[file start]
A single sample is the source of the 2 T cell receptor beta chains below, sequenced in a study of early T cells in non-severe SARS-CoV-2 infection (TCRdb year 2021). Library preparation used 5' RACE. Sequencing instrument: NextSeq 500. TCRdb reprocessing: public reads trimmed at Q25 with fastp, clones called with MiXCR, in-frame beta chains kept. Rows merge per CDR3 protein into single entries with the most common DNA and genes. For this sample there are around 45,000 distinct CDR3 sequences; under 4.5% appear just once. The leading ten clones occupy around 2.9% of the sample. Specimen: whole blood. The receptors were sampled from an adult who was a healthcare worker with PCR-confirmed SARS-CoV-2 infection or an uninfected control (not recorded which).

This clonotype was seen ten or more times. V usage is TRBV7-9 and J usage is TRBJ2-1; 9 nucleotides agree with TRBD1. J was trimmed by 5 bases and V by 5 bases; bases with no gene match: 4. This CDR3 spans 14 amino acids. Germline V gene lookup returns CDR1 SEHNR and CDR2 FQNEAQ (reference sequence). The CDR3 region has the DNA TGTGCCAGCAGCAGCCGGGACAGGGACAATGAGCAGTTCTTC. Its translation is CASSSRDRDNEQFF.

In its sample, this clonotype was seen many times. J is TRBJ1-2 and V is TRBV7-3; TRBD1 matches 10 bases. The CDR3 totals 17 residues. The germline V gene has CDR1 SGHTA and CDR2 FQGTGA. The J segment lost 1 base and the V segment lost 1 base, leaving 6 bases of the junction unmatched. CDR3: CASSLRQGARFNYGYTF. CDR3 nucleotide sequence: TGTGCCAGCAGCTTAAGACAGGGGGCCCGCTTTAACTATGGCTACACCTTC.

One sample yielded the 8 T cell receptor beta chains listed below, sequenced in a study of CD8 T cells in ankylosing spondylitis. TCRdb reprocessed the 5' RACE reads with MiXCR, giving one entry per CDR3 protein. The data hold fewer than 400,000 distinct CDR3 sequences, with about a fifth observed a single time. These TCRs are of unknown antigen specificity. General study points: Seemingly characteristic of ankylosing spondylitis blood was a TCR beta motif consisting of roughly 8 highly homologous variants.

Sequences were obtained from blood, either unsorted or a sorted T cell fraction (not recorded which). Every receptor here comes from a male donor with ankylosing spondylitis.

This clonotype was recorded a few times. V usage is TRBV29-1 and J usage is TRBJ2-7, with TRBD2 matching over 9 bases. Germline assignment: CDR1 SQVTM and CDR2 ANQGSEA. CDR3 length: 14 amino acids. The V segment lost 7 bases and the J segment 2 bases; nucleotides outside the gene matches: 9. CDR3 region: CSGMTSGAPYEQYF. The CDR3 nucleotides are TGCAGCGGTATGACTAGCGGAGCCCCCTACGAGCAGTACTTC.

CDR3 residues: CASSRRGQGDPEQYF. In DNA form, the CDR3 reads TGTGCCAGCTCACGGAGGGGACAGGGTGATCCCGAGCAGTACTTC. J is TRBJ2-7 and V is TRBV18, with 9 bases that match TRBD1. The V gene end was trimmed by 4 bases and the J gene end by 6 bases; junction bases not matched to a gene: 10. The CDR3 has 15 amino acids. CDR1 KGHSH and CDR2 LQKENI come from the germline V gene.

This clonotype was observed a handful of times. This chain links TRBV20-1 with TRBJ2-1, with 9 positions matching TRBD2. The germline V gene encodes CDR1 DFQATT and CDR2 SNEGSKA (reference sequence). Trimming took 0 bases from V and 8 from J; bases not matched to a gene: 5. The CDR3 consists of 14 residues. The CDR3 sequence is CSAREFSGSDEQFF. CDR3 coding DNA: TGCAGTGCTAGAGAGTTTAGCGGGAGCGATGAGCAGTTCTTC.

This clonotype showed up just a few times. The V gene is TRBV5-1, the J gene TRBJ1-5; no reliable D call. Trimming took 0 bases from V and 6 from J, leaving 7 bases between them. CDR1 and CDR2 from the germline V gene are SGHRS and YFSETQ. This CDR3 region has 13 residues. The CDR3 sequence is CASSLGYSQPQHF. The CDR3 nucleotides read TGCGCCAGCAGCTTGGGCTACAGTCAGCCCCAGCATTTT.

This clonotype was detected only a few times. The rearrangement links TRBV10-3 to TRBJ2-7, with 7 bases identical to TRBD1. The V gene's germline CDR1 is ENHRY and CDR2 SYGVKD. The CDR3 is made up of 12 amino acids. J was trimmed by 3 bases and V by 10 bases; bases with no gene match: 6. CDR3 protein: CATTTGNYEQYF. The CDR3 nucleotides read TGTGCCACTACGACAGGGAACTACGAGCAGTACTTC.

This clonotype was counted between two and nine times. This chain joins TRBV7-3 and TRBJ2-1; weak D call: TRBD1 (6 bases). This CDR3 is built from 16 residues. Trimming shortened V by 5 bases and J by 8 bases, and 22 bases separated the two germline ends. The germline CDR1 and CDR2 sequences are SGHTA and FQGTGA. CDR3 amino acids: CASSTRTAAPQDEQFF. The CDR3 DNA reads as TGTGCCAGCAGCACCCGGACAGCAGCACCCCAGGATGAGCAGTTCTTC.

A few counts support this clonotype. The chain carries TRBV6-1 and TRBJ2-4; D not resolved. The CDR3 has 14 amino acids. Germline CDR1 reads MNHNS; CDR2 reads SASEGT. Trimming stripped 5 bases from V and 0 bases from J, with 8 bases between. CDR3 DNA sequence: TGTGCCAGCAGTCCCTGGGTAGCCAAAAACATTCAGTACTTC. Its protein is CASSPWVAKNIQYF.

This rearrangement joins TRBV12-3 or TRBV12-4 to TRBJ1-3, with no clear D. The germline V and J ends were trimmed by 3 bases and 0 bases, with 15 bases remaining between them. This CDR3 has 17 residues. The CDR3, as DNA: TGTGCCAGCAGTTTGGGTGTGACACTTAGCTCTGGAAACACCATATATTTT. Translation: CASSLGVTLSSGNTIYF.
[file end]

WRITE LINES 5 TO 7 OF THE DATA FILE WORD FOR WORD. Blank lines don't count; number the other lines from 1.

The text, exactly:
Sequences were obtained from blood, either unsorted or a sorted T cell fraction (not recorded which). Every receptor here comes from a male donor with ankylosing spondylitis.

This clonotype was recorded a few times. V usage is TRBV29-1 and J usage is TRBJ2-7, with TRBD2 matching over 9 bases. Germline assignment: CDR1 SQVTM and CDR2 ANQGSEA. CDR3 length: 14 amino acids. The V segment lost 7 bases and the J segment 2 bases; nucleotides outside the gene matches: 9. CDR3 region: CSGMTSGAPYEQYF. The CDR3 nucleotides are TGCAGCGGTATGACTAGCGGAGCCCCCTACGAGCAGTACTTC.

CDR3 residues: CASSRRGQGDPEQYF. In DNA form, the CDR3 reads TGTGCCAGCTCACGGAGGGGACAGGGTGATCCCGAGCAGTACTTC. J is TRBJ2-7 and V is TRBV18, with 9 bases that match TRBD1. The V gene end was trimmed by 4 bases and the J gene end by 6 bases; junction bases not matched to a gene: 10. The CDR3 has 15 amino acids. CDR1 KGHSH and CDR2 LQKENI come from the germline V gene.